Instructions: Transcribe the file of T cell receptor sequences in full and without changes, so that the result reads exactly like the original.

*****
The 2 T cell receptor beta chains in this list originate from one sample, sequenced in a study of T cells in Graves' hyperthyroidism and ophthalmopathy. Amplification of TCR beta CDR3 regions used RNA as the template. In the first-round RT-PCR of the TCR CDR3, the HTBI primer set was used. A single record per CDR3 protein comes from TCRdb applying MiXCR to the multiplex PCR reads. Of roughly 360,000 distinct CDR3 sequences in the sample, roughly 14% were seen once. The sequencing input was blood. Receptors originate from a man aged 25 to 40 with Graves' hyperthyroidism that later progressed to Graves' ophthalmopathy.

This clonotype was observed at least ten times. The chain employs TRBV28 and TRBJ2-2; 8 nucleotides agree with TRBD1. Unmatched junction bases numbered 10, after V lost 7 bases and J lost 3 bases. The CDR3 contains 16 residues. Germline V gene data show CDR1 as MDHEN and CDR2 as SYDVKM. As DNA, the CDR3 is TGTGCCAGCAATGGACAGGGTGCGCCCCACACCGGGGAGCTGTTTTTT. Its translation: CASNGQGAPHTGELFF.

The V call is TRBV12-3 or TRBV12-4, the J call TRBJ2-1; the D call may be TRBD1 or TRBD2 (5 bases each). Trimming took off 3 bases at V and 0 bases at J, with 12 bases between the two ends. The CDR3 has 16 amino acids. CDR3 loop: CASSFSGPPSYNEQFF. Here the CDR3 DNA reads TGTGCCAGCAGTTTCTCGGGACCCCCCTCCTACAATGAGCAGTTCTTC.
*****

The 2 T cell receptor beta chains in this list originate from one sample, sequenced in a study of T cells in Graves' hyperthyroidism and ophthalmopathy. Amplification of TCR beta CDR3 regions used RNA as the template. In the first-round RT-PCR of the TCR CDR3, the HTBI primer set was used. A single record per CDR3 protein comes from TCRdb applying MiXCR to the multiplex PCR reads. Of roughly 360,000 distinct CDR3 sequences in the sample, roughly 14% were seen once. The sequencing input was blood. Receptors originate from a man aged 25 to 40 with Graves' hyperthyroidism that later progressed to Graves' ophthalmopathy.

This clonotype was observed at least ten times. The chain employs TRBV28 and TRBJ2-2; 8 nucleotides agree with TRBD1. Unmatched junction bases numbered 10, after V lost 7 bases and J lost 3 bases. The CDR3 contains 16 residues. Germline V gene data show CDR1 as MDHEN and CDR2 as SYDVKM. As DNA, the CDR3 is TGTGCCAGCAATGGACAGGGTGCGCCCCACACCGGGGAGCTGTTTTTT. Its translation: CASNGQGAPHTGELFF.

The V call is TRBV12-3 or TRBV12-4, the J call TRBJ2-1; the D call may be TRBD1 or TRBD2 (5 bases each). Trimming took off 3 bases at V and 0 bases at J, with 12 bases between the two ends. The CDR3 has 16 amino acids. CDR3 loop: CASSFSGPPSYNEQFF. Here the CDR3 DNA reads TGTGCCAGCAGTTTCTCGGGACCCCCCTCCTACAATGAGCAGTTCTTC.